Rules of the Game (on THIS blog site)
In view of some recent comments I think it well to draw attention (again) to the nature of this blog site, and the “rules of the game” for comments. This isn’t at all intended to deter readers or comments, simply to reiterate some guidelines.
First, this isn’t a community bulletin-board, or a talking shop for any and all to air their pet theories. You’ll find that sort of site elsewhere. This is essentially a public space where I post on matters pertaining to my own field of established expertise, the NT and Christian Origins, reflecting my own research and the work of others that I find interesting. I’m not a dedicated cruiser of blog sites myself, not a self-taught amateur in the field of NT/Christian Origins, and this site isn’t a hobby. I don’t blog as a substitute for serious scholarly publication. I blog to communicate the results of scholarship for a wider public. I’m a scholar in the field, and I do this simply to open a window for the wider public on what I find to be the fascinating subject to which I’ve devoted some 40 yrs of professional study.
Comments are welcome on the topic of the posts, and I discourage efforts to redirect discussion into other issues. One commentor recently has been greatly exercised over my failure to post several of his comments, accusing me of censorship. Nothing of the kind. My posting was about a recent article offering fresh linguistic study pertaining to Paul’s statements in 1 Cor 15:1-7 about Jesus’ resurrection. But this commentor wants to engage in philosophical/theological discussion about the feasibility of resurrection, how it could happen, etc. That is not what my posting was about. So, I don’t “censor”, but I do decline to publish comments that veer off into some other topic, or when the commentor is repeating himself and the basic issue has been addressed already.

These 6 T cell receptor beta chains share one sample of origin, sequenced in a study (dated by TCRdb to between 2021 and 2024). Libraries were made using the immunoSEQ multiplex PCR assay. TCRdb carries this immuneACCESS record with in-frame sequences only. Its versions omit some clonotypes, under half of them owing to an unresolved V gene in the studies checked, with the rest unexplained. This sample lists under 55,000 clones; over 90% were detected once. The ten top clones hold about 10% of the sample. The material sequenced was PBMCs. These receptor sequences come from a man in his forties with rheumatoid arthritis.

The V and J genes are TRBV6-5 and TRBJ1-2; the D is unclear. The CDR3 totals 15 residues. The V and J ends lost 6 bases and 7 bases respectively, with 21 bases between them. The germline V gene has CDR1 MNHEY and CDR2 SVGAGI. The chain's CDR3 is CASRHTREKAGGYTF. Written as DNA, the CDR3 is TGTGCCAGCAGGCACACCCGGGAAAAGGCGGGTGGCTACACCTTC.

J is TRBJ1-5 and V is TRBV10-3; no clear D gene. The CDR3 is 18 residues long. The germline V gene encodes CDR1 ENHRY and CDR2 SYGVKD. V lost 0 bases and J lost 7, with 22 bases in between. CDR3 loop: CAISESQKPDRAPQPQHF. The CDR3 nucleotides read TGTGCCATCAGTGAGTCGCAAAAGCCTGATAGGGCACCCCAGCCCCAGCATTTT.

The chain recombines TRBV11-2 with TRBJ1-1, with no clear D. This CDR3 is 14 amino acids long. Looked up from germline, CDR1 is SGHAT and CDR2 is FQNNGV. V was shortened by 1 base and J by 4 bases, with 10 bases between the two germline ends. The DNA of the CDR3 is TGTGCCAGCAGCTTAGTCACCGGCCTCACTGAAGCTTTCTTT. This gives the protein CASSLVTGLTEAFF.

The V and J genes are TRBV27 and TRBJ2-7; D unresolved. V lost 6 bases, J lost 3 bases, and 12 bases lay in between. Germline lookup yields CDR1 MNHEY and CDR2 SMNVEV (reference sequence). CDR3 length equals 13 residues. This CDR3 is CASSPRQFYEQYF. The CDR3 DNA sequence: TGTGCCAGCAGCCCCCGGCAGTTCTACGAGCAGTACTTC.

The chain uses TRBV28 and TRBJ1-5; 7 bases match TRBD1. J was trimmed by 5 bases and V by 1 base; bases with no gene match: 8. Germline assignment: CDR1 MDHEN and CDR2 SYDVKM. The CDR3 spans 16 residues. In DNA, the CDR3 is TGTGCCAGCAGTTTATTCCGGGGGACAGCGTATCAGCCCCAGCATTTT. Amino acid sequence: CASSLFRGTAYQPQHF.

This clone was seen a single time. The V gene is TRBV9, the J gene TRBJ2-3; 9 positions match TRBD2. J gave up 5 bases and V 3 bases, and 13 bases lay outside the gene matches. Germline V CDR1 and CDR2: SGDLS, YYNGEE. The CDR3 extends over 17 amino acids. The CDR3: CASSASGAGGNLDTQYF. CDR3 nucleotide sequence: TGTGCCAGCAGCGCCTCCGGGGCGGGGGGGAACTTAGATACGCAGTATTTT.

On the “About this Site” tab, I’ve sketched the basic ground rules to be observed, which include identifying yourself, and staying on the topic of the of the posting to which you comment. If you want a free-wheeling venue where you can wander off into anything that comes to mind, you’ll find blog spaces elsewhere.